The thing about pain is that you can manage it, but even with the best medicine, treatments and therapies in the world, there isn’t a cure for most chronic illnesses or the pain that accompanies them. You learn to adapt and live with it, and you don’t let it stop you living the best life you possibly can, but it does change your life. I refuse to be beaten by it and I refuse to dwell in the darkness that clouds me on the worst days. I have moments where I’m overtaken by negative thoughts and a sense of hopelessness, but I have learned how to pull myself out of that. I remain positive and focus on the good in each day, even if the good is that I simply survived that day.
However, being positive doesn’t mean reality should be hidden and to raise awareness we have to get real. You can share the reality of pain without letting a negative attitude consume you. I encourage you to speak to people about what it’s like to live with pain, and be real with them, whilst also keeping a positive attitude. Hopefully it will start some really important conversations and make for a future where people are a little kinder to each other.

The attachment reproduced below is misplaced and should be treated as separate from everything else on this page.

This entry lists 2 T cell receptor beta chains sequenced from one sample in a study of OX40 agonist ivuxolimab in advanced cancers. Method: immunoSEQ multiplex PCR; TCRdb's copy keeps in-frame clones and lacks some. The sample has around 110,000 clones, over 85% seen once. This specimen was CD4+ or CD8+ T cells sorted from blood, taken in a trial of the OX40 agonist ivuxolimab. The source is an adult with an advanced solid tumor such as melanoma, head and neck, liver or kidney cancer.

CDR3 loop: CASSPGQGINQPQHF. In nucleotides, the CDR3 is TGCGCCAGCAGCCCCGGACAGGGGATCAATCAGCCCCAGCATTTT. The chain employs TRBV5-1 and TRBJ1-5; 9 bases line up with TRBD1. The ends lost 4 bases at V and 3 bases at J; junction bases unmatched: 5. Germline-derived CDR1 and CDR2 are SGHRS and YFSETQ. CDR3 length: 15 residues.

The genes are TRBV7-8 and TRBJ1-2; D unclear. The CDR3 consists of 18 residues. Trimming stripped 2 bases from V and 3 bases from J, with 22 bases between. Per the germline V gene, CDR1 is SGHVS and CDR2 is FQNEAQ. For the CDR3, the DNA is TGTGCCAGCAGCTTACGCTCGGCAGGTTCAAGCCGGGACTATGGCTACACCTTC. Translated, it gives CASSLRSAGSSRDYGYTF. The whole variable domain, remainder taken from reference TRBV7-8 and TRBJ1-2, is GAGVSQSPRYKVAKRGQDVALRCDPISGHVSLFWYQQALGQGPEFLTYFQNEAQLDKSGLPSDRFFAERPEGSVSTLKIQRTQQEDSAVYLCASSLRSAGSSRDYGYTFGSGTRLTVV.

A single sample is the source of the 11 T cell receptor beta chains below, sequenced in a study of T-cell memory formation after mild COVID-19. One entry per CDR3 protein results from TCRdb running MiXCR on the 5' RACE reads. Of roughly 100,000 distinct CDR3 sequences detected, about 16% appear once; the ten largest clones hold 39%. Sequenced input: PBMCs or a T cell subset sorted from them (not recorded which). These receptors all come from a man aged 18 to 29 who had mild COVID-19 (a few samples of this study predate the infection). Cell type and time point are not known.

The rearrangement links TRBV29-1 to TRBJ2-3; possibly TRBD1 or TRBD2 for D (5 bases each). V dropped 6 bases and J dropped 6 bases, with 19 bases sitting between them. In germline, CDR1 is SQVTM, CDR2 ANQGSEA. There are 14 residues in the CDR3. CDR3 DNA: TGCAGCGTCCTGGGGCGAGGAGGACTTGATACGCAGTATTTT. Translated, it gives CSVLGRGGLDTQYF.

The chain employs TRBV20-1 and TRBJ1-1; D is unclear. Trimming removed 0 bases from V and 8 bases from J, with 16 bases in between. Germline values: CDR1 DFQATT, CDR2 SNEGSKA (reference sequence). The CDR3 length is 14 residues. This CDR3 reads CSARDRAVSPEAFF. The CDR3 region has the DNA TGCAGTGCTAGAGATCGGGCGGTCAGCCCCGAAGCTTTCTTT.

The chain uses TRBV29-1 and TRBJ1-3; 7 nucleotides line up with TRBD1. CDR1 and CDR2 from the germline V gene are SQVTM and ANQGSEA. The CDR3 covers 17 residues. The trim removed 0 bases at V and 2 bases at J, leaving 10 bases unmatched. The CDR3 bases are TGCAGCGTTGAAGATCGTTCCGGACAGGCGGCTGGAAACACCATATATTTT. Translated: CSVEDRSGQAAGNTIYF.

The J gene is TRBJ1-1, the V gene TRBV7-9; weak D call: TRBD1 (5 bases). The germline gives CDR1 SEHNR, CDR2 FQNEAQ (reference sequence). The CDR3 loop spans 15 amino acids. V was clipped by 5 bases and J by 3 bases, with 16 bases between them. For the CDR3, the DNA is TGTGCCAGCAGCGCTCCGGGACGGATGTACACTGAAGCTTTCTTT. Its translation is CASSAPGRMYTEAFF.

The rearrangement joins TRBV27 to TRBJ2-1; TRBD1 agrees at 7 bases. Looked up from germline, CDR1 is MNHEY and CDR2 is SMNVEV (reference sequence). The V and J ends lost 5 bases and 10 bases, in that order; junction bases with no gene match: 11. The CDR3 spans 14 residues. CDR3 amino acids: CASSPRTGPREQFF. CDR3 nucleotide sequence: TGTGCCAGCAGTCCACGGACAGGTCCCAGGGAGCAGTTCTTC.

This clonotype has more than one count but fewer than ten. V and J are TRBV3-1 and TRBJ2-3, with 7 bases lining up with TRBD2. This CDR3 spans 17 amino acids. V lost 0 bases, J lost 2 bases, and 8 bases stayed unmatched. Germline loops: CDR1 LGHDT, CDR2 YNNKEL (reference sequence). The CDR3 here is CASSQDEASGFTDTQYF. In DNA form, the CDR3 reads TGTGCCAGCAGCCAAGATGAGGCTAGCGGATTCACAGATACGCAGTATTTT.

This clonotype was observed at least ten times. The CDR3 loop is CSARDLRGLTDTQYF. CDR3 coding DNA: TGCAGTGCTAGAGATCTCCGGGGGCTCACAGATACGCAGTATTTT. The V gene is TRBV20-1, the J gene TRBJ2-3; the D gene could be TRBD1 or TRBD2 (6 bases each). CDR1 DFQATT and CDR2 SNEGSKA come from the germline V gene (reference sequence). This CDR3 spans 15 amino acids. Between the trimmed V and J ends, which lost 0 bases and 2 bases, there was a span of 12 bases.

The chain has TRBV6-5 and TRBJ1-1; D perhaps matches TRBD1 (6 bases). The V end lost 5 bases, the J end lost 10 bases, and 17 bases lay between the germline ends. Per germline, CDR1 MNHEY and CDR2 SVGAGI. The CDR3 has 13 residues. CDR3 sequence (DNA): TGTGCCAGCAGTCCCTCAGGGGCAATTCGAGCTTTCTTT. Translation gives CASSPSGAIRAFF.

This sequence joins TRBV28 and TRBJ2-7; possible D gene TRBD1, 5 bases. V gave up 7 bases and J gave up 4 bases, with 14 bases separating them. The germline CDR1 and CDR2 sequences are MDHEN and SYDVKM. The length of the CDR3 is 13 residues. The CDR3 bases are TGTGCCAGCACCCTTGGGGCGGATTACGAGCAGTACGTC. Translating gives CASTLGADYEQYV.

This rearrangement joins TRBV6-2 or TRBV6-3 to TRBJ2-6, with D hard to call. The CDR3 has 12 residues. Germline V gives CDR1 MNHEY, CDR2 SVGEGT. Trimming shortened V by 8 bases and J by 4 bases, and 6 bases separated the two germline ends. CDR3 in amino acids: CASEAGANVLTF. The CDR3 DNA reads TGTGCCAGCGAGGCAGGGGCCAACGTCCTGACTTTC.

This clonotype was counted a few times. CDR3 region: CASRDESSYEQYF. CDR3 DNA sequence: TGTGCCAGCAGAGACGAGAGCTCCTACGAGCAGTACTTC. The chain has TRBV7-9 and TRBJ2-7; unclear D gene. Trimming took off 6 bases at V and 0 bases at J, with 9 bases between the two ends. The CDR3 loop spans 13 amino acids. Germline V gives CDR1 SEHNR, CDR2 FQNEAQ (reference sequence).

If you know someone who lives with pain, I encourage you to ask them about it; you may open a door for them to be honest with someone for the first time. Sharing helps, and it certainly alleviates the loneliness that can often come with a chronic illness.
If you are living with pain, then please know you are an absolute warrior, a champion and you are so much stronger than you realise. Don’t be afraid to share your story and don’t be afraid to admit when things are rough. You deserve support, love and compassion. I know some days it can feel hopeless, and I know some days it can feel like you’ve lost everything, but please know you aren’t alone and everything you are is more than enough. If anyone tells you otherwise, it is their issue, not yours. Keep going, keep fighting and keep shining a light during Pain Awareness Month, and beyond.
About the Author:
Rachel is a 29-year-old Chronic Illness blogger at whatapain.co.uk, living in the North of England. She was diagnosed with Rheumatoid Arthritis in 2015. Passionate about challenging stereotypes and disability discrimination, she is married to an awesome bearded bloke and owner of a super weird rescue dog called Blue.